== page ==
Nancy Slotnick: PDA

I met my husband on the street.  So meeting strangers in public space is not foreign to me, even though I am shy by nature.  I am counterphobic I guess.  And I am also in the business of helping people to meet.

I had the opportunity to attend a tremendously interesting conference at Harvard this week about public space: its design, its uses and its politics.  It was called Putting Public Space in its Place.  It was organized and chaired by Professor Jerold Kayden, who has an organization that advocates for the Privately Owned Public Spaces (POPS) of New York City.  These spaces have largely been neglected and abandoned.  As a result, the owners have either privatized them or let them languish in the majority of cases.  I’m interested in the question of re-claiming public spaces for the public, and especially for the purpose of human connection.

Because I am in the matchmaking business, I think a lot about the way people meet their potential dates.  I always hear from clients; “Where do I go to meet people?  Is online dating the only option? I see people on the subway or at the park that I want to meet, but it seems too awkward- what can I do?”  We get the term “ice breaker” from the fact that it can feel as cold as ice to break through the defenses that people have up, especially in a big scary place like New York City.  A warm smile can be all you need if you dare.  But because smiling at a girl or guy you like can be close to impossible, I’m thinking a warm matchmaker may be necessary.  Industry experts say I’m getting warmer.

Public space needs a hotspot.  I’m not talking about the Wi-Fi kind.  Vast open public space can be a wonderful canvas for design-o-philes, but Fred Kent, founder and president of Project for Public Spaces,  calls for creating smaller enclaves, a process that he coins “placemaking.”   This type of user-friendly design will encourage social use that is fun and engaging.  (I am paraphrasing here so I hope Fred will forgive me.) This type of public space set-up has the capacity to spread the love naturally.

But when it comes to meeting new people and facing rejection, especially in public, there is a missing ingredient that extends even beyond great design.   In my experience in the singles scene, people need shepherding.  At the conference they call it stewardship.  So I will just call myself the Stewardess of Love. That sounds sexy!  Coffee, tea or a date?  That’s what Matchmaker Café is.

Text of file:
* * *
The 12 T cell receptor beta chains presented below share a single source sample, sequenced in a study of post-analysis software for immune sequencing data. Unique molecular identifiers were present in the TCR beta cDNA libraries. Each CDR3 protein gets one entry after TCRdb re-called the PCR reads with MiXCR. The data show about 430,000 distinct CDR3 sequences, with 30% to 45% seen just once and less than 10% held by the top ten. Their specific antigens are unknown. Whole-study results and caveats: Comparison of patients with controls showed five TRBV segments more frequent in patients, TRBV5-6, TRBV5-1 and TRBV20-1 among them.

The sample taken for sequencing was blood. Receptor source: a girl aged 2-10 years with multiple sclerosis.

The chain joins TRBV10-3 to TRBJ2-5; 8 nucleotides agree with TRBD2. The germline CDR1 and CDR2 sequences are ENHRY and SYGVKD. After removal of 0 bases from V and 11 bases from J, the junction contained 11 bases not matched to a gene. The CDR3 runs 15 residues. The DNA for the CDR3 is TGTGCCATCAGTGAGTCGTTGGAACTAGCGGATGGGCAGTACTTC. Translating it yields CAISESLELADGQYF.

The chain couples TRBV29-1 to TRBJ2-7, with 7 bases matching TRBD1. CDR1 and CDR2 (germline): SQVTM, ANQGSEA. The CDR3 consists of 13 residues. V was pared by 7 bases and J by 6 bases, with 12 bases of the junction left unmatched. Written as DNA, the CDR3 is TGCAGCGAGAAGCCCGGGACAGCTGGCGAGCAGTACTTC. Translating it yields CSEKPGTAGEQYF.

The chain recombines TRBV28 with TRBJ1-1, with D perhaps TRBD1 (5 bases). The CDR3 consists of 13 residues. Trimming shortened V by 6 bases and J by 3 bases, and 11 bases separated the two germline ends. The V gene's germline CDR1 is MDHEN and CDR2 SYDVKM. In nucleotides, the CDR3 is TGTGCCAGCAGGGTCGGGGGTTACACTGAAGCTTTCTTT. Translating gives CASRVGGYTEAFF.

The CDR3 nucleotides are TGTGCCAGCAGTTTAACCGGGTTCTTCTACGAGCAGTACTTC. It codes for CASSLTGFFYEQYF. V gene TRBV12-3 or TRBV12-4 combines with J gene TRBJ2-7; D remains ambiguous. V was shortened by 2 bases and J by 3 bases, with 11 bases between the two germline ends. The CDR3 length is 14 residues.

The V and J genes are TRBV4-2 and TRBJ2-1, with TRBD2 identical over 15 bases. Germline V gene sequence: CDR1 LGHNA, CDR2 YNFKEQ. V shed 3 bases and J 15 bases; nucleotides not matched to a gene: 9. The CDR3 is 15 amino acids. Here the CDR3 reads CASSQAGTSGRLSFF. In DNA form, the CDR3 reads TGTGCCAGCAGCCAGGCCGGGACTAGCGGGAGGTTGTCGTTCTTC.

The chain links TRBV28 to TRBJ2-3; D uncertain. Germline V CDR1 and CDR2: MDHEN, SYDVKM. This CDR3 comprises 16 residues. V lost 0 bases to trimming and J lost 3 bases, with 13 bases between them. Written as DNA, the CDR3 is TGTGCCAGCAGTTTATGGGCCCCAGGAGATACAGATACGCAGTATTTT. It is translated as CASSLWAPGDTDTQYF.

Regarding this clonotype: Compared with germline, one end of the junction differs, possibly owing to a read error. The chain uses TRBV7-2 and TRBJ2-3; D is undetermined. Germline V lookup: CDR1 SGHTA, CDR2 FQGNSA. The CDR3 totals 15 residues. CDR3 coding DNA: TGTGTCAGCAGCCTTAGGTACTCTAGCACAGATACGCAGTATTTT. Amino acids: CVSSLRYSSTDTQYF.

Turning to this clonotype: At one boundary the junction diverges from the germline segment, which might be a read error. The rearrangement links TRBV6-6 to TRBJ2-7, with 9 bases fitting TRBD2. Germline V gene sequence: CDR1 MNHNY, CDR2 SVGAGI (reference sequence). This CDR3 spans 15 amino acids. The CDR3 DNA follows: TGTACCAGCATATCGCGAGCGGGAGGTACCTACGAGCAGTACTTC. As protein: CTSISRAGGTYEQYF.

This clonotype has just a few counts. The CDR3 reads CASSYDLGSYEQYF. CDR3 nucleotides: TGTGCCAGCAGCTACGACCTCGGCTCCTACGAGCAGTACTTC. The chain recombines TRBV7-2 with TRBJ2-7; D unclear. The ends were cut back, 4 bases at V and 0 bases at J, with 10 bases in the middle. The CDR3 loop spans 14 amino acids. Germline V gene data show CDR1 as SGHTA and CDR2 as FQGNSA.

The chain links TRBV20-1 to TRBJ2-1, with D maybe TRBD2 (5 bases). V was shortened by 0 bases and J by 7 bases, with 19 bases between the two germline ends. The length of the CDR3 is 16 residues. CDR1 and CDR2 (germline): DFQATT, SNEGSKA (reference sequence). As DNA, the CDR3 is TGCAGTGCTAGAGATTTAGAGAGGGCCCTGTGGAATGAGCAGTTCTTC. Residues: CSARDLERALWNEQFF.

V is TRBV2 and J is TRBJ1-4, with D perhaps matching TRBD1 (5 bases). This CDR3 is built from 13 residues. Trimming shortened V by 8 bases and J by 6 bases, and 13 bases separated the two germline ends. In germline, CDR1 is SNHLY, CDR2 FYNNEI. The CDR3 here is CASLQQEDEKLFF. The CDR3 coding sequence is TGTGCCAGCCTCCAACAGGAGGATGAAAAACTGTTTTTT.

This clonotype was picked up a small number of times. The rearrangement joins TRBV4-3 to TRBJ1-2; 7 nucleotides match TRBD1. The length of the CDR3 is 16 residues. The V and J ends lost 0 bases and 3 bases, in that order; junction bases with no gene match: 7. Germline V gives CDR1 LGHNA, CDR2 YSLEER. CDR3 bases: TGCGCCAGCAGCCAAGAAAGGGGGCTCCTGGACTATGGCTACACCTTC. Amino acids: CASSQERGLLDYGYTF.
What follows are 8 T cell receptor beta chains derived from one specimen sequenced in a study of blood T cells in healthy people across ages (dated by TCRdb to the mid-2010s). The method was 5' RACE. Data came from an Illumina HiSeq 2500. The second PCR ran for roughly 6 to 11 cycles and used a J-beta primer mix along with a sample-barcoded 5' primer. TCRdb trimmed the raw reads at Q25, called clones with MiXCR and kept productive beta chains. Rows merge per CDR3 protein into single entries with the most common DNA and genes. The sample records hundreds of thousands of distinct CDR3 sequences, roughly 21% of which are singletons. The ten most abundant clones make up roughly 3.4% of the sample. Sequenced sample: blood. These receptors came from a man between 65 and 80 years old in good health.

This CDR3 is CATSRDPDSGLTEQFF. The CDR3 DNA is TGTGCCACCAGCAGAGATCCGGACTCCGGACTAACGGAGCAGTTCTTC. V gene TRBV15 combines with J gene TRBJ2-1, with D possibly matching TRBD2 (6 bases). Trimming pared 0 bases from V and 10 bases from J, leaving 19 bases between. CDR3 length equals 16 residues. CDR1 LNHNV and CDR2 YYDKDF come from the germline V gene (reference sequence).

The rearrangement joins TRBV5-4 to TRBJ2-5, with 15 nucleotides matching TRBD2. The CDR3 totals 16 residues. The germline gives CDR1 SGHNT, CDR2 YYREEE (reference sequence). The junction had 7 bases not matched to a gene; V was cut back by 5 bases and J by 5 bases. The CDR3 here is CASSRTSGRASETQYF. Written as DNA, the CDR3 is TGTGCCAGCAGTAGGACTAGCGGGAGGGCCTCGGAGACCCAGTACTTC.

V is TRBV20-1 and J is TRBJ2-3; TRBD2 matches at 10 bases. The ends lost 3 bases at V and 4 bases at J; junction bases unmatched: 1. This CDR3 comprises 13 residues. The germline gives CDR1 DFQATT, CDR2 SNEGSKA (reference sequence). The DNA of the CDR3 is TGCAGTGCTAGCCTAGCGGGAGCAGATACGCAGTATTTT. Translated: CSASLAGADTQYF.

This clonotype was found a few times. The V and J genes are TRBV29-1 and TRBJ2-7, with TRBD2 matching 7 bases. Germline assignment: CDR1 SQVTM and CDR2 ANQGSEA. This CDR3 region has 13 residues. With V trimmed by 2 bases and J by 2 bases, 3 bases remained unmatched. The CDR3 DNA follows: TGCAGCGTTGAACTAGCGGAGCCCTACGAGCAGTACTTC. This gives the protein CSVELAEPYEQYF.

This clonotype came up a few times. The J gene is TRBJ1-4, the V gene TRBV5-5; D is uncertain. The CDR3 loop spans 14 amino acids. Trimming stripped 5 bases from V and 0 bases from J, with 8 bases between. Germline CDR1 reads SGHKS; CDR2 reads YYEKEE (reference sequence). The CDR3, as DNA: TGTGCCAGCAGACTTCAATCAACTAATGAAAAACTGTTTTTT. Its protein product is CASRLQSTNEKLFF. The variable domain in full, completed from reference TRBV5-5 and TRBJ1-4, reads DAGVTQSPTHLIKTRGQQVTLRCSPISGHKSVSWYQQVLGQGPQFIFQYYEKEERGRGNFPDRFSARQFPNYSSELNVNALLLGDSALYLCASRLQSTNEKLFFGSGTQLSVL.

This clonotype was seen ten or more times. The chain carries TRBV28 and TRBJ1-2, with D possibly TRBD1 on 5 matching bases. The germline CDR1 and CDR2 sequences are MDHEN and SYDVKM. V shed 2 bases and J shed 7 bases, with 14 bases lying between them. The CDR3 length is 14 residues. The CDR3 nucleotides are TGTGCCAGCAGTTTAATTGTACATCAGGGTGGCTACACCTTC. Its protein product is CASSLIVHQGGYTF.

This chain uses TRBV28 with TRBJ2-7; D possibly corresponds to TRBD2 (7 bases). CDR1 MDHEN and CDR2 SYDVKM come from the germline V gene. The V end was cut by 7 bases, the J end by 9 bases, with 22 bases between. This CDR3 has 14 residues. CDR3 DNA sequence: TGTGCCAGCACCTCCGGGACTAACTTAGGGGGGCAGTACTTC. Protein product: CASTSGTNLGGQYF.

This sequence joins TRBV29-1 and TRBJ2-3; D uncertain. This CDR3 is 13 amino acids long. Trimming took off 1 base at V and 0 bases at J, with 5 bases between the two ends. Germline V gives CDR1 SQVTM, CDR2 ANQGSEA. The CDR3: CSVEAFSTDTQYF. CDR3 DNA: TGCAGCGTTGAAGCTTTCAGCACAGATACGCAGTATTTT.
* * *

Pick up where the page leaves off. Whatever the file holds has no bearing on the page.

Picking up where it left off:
The funny thing is that it’s not so easy, at least according to the experts in public space.  There are all these rules and laws governing public space- like that it can’t be commercialized by a business, and it can’t be taken over by a subset of the public, as with Zuccotti Park.  Then it would become a [counter]public space, meaning that it is inaccessible to the rest of the public who want to have a picnic in Zuccotti Park without protesting Wall Street.  And the Central Park Conservancy is not always doing good when they get a $100 million private donation, because then the other parks are jealous that they don’t have the same wealthy neighbors to fund it.  So complicated- it makes you want to just forget it and Tweet in the privacy of your own home.  That little Twitter dove can’t go extinct from pollution as far as I know, so it seems pretty safe and eco-friendly to stay home.  But somehow that takes all the fun out of it.

I got in trouble at overnight camp for PDA with my first boyfriend.  I was a counselor and he was a CIT.  I was a late bloomer.  And, according to the camp director, I was also a cradle-robber with inappropriate boundaries. I think I still have inappropriate boundaries.  I want to go into these public spaces, take charge and make people seek love and connection, whether they like it or not!  I want to make it fun though.  And I want it to work.  They say; “if you build it, they will come.”  But it depends on what you build and whom you want to come.  There are over 500 Privately Owned Public Spaces in NYC and yet no one comes to a lot of them. Fred Kent’s philosophy on design encourages use.  This is fascinating to me.  That’s what I want my Matchmaker Café hotspot to be—a way of setting up a pick-up window for a date.

Of course I haven’t even figured out yet if this is legal to do in public.  I may have to move the party to the private sphere.  I am in talks with café chains and Whole Foods and Barnes and Noble, which can also be quite cool.  But, to me, there is something kind of exciting about finding love in a public place.  It reminds me of PDA at camp or making out in a parking lot.  “They paved paradise and put up a parking lot,” laments Joni Mitchell.  Can we plant the parking lot and make paradise?  I’m hoping.  Keep your eye out for whether the Matchmaker Café cart makes it to a public space near you.

I found love in a public place.   Rihanna found love in a hopeless place.  Well, maybe let’s not model after her lovelife.  But let’s put the public search for affection back in its place—i.e. in public space.  There are great people all around you.  You just have to reach out to them and connect.  You bring yourself out in public. I’ll provide the hotspot.  And the cHutzpah.


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